Over the course of 2016, real revenue and volume growth in the air and sea freight forwarding markets was remarkably similar globally, but this disguises significant differences across important countries and regions, say analysts who keep a close eye on the market.
For example, airfreight forwarding growth in China is thought to have been robust this past year, while sea freight growth was much weaker. Conversely, the United States saw moderate expansion in sea freight as air cargo growth faltered over the same period.
Looking ahead to the next 12 months, the market is anticipated to grow at a real compound annual growth rate of 4.1%, as global trade volume growth accelerates. Meanwhile, logistics managers moving freight globally should plan their budgets accordingly.
According to the new “Global Freight Forwarding 2017 Report” compiled by the London-based think tank Transport Intelligence (Ti), a continuation of excess capacity issues and lower average oil prices in 2016 led rates to fall in both air and sea freight, meaning most forwarders reported lower year-on-year revenues.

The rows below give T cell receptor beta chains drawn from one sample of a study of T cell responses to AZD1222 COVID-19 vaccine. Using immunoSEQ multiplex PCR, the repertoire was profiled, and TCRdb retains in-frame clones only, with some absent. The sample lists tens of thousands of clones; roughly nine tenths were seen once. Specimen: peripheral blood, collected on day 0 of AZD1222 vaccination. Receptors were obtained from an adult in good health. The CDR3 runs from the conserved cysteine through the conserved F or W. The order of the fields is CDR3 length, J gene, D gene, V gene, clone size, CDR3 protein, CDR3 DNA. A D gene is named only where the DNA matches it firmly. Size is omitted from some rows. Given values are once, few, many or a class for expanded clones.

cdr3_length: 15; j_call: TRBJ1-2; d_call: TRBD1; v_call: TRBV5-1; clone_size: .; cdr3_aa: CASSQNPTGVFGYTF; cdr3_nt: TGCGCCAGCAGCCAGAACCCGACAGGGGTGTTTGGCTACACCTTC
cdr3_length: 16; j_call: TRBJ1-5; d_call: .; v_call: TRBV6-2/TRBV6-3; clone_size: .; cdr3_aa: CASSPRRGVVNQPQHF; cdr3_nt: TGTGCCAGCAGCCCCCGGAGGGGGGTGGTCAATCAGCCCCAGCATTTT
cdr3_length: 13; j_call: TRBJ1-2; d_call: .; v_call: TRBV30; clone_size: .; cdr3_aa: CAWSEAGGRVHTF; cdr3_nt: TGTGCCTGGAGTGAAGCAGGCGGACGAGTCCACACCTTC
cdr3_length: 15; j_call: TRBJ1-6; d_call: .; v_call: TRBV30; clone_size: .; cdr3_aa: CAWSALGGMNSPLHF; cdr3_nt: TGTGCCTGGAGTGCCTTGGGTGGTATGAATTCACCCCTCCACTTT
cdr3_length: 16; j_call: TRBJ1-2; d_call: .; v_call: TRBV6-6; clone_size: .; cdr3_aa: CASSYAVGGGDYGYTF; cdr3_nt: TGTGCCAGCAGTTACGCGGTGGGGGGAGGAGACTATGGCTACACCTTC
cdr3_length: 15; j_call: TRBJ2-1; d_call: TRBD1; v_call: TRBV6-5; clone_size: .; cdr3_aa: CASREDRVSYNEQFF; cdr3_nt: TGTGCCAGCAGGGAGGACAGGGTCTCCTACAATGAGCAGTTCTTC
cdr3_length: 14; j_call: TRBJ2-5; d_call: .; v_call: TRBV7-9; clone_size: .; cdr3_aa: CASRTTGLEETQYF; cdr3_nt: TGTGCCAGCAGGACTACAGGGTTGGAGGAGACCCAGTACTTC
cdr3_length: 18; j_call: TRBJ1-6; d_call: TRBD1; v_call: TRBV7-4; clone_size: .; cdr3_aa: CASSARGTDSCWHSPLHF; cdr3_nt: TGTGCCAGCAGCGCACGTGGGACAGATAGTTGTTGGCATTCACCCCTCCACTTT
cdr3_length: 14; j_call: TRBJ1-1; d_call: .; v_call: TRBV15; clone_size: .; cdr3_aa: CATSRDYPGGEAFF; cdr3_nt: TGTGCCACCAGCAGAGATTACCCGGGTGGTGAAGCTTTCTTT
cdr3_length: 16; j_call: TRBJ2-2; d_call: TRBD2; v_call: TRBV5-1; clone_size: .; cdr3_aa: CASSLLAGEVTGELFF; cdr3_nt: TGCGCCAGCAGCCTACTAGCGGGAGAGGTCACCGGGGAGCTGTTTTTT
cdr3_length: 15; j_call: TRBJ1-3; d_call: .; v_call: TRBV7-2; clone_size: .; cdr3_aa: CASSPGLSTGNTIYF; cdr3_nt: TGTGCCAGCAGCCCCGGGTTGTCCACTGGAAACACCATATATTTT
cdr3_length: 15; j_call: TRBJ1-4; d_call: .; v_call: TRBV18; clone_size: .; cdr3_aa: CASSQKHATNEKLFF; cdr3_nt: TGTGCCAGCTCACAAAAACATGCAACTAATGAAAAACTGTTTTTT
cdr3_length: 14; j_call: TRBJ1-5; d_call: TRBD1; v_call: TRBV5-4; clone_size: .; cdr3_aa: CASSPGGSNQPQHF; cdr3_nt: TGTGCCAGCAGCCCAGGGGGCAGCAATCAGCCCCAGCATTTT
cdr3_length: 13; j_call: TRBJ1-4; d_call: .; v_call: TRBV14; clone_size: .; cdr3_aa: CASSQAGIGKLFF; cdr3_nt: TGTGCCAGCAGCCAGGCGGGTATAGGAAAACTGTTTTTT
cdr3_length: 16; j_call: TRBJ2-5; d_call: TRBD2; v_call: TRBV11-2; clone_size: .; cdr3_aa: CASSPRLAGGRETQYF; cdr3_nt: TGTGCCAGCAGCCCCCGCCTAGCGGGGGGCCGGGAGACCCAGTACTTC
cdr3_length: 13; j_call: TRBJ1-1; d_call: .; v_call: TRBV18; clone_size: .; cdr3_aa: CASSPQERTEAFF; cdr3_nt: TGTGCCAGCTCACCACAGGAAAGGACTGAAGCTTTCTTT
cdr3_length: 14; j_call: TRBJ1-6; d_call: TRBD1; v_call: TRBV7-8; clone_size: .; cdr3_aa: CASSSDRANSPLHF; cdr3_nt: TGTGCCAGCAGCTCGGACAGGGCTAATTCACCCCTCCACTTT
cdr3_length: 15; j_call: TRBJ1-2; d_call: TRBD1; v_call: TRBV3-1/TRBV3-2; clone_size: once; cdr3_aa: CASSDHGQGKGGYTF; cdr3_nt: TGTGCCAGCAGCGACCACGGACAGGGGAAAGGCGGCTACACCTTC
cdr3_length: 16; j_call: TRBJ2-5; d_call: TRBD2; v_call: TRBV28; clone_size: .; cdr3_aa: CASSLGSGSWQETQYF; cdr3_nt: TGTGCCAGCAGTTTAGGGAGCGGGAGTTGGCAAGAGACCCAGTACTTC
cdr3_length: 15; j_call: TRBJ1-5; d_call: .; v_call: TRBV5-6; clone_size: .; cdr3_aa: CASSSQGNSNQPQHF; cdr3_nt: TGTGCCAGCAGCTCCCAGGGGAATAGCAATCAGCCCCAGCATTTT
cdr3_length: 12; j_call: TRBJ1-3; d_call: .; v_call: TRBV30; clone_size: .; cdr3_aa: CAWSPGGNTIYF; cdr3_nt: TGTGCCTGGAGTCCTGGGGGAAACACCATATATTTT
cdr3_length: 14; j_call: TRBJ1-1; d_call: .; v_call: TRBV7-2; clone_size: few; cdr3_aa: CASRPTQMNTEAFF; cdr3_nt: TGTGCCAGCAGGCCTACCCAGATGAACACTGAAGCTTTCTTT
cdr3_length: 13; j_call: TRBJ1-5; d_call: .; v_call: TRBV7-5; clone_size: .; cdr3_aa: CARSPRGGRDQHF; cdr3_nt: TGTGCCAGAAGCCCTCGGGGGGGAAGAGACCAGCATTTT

On profitability performance, survey results indicate that excluding the impact of volume and rate changes, margin pressures for forwarders will intensify over the next five years. Indeed, researchers feel that with investment in technology and offering new or more value-added services, middlemen will develop more successful strategies to sustain margins. In addition, it appears that conventional forwarders are set to lose volume share to other parties like smaller, more technologically savvy 3PLs, but the threat may be “asymmetrical” for air and sea.
A deep dive into the world of freight forwarding technology reveals the disruption caused by digitization, changes to the competitive landscape, and, ultimately, whether forwarders can adapt and survive the upheaval being caused by the continued evolution of the digital supply chain.
“The research we’ve conducted indicates that there’s substantial demand for online interfaces that allow forwarders to better serve shippers,” says Ti analyst Alex Le Roy. “Nonetheless, it’s clear that the scope of these solutions, in terms of geographic coverage for example, needs to broaden in order for them to deliver value. This will occur, but we are now bearing witness to a race for scale amongst the start-ups.”
Source: Logistics Management
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